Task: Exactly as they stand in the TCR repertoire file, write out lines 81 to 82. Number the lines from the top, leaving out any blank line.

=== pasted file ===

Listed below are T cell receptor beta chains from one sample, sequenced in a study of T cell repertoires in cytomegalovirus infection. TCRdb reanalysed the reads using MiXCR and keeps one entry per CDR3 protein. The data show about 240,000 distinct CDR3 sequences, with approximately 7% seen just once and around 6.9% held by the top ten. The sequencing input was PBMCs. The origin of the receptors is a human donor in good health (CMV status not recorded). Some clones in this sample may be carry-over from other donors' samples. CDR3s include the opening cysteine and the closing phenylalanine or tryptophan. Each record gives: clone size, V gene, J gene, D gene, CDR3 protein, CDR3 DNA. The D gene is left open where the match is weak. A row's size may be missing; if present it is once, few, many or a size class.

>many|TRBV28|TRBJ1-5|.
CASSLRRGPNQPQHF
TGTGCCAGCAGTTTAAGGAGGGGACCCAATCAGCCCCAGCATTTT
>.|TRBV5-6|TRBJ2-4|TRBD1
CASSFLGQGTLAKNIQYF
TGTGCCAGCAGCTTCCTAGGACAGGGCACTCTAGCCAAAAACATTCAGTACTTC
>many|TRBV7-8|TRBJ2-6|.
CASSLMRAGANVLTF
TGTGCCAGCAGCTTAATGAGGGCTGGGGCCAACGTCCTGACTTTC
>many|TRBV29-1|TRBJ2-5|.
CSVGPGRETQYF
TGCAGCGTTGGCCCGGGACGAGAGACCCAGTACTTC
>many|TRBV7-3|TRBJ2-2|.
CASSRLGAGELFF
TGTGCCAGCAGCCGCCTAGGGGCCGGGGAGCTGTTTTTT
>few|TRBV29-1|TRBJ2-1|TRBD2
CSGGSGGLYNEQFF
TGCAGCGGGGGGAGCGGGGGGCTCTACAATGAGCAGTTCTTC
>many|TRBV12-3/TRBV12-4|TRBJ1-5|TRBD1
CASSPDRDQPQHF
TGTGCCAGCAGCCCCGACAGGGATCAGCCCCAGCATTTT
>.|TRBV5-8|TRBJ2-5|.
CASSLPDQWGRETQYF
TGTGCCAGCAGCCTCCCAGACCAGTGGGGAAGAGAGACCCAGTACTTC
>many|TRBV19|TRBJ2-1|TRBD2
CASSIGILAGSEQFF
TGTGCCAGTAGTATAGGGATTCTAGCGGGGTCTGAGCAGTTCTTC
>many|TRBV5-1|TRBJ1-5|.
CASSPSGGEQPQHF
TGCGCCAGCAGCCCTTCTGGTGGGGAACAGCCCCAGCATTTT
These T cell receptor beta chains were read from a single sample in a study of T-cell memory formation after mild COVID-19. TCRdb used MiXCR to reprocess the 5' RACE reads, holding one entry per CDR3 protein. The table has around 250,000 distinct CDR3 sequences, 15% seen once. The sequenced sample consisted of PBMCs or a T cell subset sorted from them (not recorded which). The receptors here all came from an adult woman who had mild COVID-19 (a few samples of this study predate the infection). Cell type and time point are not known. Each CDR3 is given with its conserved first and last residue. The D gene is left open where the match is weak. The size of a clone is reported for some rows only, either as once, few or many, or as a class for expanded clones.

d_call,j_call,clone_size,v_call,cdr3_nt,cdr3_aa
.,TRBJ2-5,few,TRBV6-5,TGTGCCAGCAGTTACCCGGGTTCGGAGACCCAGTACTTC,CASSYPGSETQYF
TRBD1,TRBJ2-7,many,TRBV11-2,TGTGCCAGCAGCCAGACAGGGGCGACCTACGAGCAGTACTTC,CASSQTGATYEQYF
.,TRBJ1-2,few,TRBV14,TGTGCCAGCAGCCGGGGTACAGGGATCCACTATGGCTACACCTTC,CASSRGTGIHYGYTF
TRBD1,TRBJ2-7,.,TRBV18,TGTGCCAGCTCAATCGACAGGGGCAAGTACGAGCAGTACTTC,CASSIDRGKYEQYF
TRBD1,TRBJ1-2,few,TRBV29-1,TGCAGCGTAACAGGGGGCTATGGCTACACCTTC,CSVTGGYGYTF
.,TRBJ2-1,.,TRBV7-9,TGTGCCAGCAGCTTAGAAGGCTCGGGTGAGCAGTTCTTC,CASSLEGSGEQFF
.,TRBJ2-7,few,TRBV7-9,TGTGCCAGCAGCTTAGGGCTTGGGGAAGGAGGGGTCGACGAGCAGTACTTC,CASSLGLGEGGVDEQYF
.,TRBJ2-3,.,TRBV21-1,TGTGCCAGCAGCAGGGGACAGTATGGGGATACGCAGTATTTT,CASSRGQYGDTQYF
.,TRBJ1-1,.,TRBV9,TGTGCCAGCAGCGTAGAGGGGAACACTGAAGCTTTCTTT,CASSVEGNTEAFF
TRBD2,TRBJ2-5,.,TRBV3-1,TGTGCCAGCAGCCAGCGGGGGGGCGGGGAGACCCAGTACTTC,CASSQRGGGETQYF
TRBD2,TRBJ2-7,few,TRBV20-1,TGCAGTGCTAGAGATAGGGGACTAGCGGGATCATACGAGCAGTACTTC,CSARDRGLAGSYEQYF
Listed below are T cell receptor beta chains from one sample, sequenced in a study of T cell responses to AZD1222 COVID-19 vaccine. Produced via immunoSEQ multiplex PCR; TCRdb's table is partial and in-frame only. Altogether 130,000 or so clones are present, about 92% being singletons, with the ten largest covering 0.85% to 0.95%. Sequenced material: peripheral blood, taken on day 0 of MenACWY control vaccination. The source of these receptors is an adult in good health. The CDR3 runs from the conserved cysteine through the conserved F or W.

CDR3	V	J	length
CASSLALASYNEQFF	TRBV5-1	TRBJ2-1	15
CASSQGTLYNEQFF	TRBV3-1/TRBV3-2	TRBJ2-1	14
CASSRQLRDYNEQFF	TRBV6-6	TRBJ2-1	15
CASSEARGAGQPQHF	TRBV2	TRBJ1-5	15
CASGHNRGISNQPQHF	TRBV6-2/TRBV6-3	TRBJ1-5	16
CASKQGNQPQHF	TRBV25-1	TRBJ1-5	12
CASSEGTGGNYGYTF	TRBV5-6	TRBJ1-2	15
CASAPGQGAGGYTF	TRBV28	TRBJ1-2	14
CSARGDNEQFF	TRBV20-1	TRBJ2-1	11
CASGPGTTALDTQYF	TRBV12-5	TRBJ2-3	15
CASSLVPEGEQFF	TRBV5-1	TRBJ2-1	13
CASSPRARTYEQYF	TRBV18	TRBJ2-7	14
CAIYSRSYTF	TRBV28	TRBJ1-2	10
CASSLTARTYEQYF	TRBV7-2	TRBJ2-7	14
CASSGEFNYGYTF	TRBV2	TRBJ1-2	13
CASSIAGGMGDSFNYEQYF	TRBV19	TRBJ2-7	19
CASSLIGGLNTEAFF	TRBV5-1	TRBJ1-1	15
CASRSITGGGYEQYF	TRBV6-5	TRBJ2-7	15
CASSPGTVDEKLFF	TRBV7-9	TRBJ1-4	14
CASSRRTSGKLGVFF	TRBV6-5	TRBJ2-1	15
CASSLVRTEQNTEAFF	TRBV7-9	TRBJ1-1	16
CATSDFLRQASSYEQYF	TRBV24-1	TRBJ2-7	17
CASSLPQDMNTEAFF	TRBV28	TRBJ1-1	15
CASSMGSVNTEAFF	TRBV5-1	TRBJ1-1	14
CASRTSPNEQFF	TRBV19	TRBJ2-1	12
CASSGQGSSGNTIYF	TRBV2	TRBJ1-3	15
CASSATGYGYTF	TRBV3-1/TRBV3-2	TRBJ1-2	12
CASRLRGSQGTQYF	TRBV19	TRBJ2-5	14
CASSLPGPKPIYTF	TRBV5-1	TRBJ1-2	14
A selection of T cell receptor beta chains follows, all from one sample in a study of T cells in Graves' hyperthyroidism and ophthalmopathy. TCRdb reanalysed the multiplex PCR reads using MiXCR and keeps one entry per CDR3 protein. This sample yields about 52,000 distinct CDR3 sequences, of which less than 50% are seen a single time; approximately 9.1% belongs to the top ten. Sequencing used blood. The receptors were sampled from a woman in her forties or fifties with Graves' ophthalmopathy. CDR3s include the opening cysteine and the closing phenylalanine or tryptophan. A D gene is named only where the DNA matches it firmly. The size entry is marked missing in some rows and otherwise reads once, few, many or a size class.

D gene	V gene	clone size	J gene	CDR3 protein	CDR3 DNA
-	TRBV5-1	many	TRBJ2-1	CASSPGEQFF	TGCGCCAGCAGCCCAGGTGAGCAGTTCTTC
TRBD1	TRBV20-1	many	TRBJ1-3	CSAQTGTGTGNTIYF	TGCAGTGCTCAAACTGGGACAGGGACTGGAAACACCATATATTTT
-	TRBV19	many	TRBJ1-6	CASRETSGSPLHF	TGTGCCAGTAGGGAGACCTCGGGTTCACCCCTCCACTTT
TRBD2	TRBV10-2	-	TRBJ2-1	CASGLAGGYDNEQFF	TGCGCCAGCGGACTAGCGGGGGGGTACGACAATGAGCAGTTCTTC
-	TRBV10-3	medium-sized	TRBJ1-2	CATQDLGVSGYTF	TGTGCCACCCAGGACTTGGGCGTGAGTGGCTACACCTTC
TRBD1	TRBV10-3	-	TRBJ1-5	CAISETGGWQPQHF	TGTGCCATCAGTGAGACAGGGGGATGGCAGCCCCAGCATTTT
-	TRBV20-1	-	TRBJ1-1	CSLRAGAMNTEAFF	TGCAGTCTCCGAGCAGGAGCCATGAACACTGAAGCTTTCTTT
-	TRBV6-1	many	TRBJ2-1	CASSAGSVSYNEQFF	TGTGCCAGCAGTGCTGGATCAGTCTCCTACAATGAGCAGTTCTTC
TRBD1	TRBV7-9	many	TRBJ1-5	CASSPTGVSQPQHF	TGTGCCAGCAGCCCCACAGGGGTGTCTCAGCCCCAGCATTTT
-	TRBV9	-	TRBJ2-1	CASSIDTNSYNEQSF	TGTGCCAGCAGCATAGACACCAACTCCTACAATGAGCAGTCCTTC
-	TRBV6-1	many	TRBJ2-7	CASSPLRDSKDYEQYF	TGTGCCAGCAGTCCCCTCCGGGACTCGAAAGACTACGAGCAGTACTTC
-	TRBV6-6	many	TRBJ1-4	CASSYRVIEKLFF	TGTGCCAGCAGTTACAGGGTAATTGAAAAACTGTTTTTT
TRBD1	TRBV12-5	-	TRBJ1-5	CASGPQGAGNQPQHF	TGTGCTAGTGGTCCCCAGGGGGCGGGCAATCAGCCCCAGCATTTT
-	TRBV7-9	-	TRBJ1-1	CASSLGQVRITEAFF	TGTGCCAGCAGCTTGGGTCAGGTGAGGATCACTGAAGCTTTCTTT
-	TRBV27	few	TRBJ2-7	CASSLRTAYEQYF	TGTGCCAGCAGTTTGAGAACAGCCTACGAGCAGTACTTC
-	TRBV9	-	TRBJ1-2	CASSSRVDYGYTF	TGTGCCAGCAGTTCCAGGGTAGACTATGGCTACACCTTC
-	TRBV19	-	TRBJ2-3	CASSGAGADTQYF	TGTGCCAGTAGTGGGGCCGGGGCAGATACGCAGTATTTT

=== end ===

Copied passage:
TRBD2	TRBV10-2	-	TRBJ2-1	CASGLAGGYDNEQFF	TGCGCCAGCGGACTAGCGGGGGGGTACGACAATGAGCAGTTCTTC
-	TRBV10-3	medium-sized	TRBJ1-2	CATQDLGVSGYTF	TGTGCCACCCAGGACTTGGGCGTGAGTGGCTACACCTTC